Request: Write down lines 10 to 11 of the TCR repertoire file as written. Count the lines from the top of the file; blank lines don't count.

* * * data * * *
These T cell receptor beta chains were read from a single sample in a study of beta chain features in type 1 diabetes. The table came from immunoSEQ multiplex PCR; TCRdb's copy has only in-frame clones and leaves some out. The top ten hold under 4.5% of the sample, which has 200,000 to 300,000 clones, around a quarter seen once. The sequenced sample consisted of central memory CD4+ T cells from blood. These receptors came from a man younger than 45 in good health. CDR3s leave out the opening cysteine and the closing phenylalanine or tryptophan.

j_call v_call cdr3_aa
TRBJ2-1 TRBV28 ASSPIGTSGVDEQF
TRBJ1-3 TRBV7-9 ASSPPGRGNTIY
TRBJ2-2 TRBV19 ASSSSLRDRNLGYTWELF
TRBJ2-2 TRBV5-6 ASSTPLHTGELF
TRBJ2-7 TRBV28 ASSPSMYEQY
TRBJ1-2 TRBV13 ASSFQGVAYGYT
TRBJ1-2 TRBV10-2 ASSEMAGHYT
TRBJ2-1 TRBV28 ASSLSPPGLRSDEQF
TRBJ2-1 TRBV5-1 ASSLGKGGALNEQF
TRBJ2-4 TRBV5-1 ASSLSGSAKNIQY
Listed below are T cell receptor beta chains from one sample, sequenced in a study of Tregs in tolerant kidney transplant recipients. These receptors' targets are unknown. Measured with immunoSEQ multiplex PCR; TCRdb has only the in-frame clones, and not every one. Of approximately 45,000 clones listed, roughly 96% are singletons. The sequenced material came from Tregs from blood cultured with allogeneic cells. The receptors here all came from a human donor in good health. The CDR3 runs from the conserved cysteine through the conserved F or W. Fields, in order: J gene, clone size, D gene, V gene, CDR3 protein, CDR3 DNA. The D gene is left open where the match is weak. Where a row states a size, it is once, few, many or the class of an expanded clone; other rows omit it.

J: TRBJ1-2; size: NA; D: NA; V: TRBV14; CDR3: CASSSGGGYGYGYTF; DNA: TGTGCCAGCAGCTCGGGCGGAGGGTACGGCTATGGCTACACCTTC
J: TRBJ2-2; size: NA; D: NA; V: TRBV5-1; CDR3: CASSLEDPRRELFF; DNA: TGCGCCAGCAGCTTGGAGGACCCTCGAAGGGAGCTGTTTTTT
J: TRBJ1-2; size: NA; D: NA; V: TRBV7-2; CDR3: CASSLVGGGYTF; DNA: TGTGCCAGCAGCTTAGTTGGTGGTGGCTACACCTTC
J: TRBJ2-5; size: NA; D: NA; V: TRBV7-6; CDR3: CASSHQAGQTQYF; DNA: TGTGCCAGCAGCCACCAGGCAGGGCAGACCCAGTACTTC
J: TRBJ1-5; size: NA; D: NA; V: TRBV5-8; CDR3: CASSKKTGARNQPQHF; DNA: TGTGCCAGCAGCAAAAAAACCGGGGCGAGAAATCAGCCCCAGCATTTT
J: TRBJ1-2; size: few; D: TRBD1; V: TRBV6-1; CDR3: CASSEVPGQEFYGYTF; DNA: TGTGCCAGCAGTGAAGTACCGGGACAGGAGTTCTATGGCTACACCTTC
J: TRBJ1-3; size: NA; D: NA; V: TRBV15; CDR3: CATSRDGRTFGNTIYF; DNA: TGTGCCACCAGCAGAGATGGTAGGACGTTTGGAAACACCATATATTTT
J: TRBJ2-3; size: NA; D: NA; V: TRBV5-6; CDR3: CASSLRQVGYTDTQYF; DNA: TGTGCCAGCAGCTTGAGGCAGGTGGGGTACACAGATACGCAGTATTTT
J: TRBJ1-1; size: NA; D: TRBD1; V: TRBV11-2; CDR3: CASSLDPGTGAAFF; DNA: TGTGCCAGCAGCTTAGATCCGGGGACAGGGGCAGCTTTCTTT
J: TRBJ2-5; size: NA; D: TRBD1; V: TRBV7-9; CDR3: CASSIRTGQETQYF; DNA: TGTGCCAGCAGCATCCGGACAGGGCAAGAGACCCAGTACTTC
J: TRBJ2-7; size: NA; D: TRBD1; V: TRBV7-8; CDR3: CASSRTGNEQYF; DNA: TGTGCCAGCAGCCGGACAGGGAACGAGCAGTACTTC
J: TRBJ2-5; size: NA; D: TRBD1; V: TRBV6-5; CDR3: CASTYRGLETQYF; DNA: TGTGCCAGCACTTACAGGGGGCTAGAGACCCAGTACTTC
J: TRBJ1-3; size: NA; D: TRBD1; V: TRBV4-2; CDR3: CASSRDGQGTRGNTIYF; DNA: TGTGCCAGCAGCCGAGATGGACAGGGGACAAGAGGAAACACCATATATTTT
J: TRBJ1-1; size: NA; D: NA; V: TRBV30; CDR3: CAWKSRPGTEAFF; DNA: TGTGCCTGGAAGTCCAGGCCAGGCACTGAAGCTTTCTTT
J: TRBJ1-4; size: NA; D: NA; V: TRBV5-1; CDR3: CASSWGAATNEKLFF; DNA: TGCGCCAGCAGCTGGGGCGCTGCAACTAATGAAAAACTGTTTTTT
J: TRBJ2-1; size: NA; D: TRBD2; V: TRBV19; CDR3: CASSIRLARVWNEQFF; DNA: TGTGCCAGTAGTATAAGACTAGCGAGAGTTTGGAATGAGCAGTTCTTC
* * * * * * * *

TRBJ2-1 TRBV28 ASSLSPPGLRSDEQF
TRBJ2-1 TRBV5-1 ASSLGKGGALNEQF